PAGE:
Posted on 03/15/2022

Comparing FHA vs conventional loans: Which is best for you?

5 minute read

FHA loans and conventional loans are among the most common mortgage loans for homebuyers.

Each type has its own benefits and drawbacks, and the decision to choose one or the other depends on a borrower’s personal finances and goals.

What's in this article?

What is an FHA loan?
Jump
What is a conventional loan?
Jump
Differences between FHA vs. conventional loans
Jump
Requirements for FHA loans
Jump
Requirements for conventional loans
Jump
Do sellers prefer an FHA or conventional loan?
Jump
How do I know which loan is right for me?
Jump

FHA loans offer more flexible lending requirements, while conventional loans offer greater benefits for borrowers with a higher credit score.

Let’s take a look at FHA vs. conventional loans to help you determine which mortgage loan is better suited for your unique life goals.

What is an FHA loan?

FHA loans are insured by the Federal Housing Administration. Congress created the FHA in 1934 during the Great Depression to help more borrowers qualify for homeownership.

Because these loans are backed by the government, they are less of a risk to lenders and have more flexible lending requirements.

For example, FHA loans have a lower minimum credit score and minimum down payment than most conventional loans.

FHA loans help low-to-moderate income families qualify for a mortgage, so they are most popular with first-time homebuyers. However, you still can qualify for this loan type even if you aren’t a first-time buyer.

Let’s Get Your Loan Started
Purchase or Refinance(Required)
This field is for validation purposes and should be left unchanged.

What is a conventional loan?

Conventional loans are not backed by a government entity, but the most common conventional loans are backed by Fannie Mae and Freddie Mac, two government-sponsored enterprises.

Fannie Mae and Freddie Mac purchase these conventional loans from private lenders such as banks or other financial institutions, and set the regulations and guidelines for the loans.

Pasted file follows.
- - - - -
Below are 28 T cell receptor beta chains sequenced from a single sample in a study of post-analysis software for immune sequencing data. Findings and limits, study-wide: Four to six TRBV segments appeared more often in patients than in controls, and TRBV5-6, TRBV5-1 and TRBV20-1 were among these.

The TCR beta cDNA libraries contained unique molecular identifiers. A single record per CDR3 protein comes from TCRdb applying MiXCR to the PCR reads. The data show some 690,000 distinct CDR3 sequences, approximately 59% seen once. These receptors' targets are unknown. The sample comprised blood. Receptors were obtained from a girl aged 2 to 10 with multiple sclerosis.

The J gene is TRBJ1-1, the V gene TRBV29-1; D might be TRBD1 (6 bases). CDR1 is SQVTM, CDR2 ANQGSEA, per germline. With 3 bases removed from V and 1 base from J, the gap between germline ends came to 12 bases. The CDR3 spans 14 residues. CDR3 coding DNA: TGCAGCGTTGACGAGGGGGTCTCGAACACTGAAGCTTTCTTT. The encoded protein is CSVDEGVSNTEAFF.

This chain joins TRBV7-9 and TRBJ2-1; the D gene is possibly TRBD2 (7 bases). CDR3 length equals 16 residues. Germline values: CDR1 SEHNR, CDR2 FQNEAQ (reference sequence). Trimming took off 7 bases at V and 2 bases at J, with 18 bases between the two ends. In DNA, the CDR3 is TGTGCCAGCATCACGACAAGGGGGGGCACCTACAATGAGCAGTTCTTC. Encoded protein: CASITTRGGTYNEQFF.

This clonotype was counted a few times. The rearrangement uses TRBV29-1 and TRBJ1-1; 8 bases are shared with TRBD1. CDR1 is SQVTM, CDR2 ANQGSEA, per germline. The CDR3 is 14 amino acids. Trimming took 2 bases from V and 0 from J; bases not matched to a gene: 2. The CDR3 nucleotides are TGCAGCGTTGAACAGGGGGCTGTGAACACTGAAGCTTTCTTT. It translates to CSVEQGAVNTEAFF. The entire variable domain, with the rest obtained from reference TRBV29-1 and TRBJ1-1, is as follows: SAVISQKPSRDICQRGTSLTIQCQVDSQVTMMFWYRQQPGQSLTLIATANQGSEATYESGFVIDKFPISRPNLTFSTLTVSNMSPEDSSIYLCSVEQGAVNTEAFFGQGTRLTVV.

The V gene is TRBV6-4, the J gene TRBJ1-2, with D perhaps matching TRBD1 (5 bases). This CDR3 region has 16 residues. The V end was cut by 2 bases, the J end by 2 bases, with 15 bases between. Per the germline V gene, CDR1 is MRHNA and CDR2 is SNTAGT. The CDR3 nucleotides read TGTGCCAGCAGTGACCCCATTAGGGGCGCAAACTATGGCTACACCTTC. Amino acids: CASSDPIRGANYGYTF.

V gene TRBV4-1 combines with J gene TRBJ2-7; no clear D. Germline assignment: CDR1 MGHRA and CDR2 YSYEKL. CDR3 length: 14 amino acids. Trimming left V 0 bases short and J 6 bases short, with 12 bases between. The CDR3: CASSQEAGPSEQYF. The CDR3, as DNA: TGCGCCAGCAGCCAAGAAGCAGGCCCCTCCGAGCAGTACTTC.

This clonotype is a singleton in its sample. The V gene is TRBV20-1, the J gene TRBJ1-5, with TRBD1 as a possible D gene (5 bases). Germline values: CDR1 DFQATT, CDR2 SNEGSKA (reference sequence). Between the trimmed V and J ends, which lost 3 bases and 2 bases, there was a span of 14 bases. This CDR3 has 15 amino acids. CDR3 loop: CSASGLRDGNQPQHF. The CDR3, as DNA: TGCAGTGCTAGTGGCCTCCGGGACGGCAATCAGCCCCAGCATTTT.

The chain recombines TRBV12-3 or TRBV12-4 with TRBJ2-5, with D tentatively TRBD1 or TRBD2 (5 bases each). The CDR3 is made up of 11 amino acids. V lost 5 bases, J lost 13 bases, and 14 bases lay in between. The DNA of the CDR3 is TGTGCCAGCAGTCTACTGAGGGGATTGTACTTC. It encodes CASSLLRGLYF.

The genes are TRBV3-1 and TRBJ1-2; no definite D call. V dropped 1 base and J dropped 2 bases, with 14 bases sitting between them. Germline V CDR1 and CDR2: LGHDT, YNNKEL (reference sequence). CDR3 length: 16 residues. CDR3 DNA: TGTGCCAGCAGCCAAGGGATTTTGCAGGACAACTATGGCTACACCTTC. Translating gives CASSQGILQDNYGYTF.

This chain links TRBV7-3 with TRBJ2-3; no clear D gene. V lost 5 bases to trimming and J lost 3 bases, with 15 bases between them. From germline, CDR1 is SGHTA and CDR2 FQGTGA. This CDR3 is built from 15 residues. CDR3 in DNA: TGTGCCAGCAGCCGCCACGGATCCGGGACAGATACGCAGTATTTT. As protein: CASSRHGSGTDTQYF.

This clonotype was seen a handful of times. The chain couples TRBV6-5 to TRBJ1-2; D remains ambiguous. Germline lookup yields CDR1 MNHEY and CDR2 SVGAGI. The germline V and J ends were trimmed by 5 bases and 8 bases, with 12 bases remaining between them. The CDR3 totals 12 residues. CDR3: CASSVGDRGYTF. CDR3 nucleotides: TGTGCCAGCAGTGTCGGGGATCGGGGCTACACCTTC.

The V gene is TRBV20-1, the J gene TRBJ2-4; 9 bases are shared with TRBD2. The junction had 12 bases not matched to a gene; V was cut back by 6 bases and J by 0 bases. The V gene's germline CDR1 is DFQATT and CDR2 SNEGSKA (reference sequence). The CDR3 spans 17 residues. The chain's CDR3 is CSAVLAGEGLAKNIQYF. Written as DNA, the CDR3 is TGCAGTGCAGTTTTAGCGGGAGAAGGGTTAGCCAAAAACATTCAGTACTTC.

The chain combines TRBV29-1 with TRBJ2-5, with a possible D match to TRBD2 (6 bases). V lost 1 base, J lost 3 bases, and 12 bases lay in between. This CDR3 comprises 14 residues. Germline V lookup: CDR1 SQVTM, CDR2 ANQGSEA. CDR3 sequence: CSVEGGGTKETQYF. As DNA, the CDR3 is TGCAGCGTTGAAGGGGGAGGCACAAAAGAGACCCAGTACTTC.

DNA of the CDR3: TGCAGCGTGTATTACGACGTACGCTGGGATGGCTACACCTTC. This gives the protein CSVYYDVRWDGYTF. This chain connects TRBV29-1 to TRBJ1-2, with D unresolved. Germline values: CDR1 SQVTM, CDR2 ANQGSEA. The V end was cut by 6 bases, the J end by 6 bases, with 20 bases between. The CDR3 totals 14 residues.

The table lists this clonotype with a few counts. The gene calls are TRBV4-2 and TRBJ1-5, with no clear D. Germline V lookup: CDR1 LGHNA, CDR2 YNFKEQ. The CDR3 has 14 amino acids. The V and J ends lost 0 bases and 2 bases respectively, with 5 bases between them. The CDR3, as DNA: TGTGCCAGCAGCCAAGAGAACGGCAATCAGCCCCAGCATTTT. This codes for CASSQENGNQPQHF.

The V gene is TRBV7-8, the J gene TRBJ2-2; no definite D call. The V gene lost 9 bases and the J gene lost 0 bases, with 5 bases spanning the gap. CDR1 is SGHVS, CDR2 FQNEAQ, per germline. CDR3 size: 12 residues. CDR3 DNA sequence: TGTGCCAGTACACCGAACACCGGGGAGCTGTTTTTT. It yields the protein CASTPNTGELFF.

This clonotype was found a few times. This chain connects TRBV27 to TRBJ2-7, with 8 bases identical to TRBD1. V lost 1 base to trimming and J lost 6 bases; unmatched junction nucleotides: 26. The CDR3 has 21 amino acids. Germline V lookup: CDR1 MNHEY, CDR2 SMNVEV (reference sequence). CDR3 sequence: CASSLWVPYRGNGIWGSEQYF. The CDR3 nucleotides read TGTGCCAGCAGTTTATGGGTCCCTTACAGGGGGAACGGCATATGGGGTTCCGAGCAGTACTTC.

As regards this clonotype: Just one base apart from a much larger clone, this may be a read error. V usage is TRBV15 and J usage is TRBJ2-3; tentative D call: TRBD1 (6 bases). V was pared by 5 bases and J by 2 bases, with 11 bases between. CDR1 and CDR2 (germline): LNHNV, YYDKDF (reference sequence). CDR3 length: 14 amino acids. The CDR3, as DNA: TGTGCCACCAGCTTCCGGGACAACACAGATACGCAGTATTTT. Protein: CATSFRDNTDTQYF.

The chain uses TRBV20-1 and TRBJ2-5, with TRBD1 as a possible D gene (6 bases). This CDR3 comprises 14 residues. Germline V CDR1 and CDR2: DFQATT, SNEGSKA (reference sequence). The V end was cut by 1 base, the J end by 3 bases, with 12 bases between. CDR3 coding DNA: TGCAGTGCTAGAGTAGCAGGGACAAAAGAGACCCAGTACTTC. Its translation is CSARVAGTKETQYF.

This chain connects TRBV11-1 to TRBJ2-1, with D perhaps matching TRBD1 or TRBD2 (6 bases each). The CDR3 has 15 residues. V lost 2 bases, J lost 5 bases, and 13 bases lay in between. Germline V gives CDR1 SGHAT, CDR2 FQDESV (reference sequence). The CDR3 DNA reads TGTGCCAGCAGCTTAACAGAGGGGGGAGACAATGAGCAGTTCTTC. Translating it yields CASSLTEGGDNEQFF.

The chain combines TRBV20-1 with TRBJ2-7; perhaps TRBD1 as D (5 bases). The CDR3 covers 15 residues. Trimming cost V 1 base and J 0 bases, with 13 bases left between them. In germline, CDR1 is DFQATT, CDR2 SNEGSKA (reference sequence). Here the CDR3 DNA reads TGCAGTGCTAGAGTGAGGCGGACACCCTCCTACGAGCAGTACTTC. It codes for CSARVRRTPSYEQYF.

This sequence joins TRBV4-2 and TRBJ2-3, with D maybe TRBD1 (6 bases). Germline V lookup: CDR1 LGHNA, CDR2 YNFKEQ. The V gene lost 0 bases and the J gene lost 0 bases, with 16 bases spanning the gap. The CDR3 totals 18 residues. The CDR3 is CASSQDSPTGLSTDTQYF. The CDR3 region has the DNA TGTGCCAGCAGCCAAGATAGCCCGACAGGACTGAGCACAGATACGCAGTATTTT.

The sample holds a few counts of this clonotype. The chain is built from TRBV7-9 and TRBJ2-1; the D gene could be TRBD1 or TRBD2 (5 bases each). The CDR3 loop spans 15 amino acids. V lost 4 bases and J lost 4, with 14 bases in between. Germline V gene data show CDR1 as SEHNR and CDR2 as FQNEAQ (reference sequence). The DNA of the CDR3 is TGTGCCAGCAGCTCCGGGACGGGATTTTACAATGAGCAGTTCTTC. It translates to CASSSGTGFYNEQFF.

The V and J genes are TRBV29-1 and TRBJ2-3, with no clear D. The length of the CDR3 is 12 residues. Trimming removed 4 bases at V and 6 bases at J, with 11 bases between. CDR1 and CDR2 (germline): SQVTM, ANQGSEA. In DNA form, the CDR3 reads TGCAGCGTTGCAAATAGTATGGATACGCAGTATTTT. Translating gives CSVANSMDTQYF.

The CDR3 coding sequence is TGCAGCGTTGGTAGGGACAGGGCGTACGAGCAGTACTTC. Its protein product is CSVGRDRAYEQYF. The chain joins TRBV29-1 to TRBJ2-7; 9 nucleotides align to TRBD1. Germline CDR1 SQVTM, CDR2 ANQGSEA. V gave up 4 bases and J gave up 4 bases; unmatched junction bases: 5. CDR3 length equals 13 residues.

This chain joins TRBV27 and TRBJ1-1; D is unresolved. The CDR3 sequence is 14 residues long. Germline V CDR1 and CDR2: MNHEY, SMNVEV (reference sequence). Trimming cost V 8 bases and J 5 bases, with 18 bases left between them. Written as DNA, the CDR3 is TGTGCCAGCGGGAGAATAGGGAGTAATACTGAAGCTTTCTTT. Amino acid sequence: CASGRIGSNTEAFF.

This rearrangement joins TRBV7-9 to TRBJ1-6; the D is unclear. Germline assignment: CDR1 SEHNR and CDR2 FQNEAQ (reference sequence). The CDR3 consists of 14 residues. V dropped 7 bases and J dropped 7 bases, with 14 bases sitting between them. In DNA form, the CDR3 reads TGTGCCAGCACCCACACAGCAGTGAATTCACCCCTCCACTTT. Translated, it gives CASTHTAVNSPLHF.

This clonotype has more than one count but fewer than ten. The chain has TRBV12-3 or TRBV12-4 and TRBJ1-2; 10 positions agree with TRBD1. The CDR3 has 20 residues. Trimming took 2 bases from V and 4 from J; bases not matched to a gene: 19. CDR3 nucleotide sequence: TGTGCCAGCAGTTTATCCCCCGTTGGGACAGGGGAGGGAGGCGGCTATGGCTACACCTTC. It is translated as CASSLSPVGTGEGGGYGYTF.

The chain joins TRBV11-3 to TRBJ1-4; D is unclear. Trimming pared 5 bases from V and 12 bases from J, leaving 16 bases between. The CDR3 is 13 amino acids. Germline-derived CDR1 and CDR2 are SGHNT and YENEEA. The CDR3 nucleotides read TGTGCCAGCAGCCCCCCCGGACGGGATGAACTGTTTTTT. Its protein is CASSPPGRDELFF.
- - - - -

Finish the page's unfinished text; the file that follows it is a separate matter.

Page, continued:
Because they are not backed by the government, they generally have stricter lending requirements.

Differences between FHA vs. conventional loans

The main differences between FHA vs. conventional loans involve credit score and down payment requirements.

Conventional loans require higher credit scores, typically 620 or higher, while FHA loans may allow a credit score as low as 500.

The minimum down payment amounts may be similar, with some conventional loans requiring at least 3% and FHA requiring at least 3.5%, but the circumstances surrounding these down payments differ greatly.

For example, if you put down 20% for a conventional loan, you don’t have to pay private mortgage insurance (PMI) throughout the life of the loan. 

But no matter how much you put down for an FHA loan, you have to pay an upfront mortgage insurance premium (MIP), as well as annually.

Additionally, FHA and conventional loans have different property standards. FHA loans are more strict, while conventional loans are more liberal.

When do FHA loans make sense?

FHA loans allow borrowers with not-so-great credit to qualify for a mortgage.

If you’re still working on your credit score but are ready to purchase a home, you may be able to qualify for an FHA loan.

An FHA loan makes sense if you’re a first-time buyer looking for an affordable mortgage option.

When do conventional loans make sense?

Conventional loans can offer bigger long-term savings, and more loan options, for borrowers with better credit who can afford a more substantial down payment.

If you’ve been working on your credit score and saving for a down payment, a conventional loan may be the right choice.

Conventional loans also can be used to purchase rental or vacation properties in addition to primary residences, and can allow you to purchase a more expensive home.

Requirements for FHA loans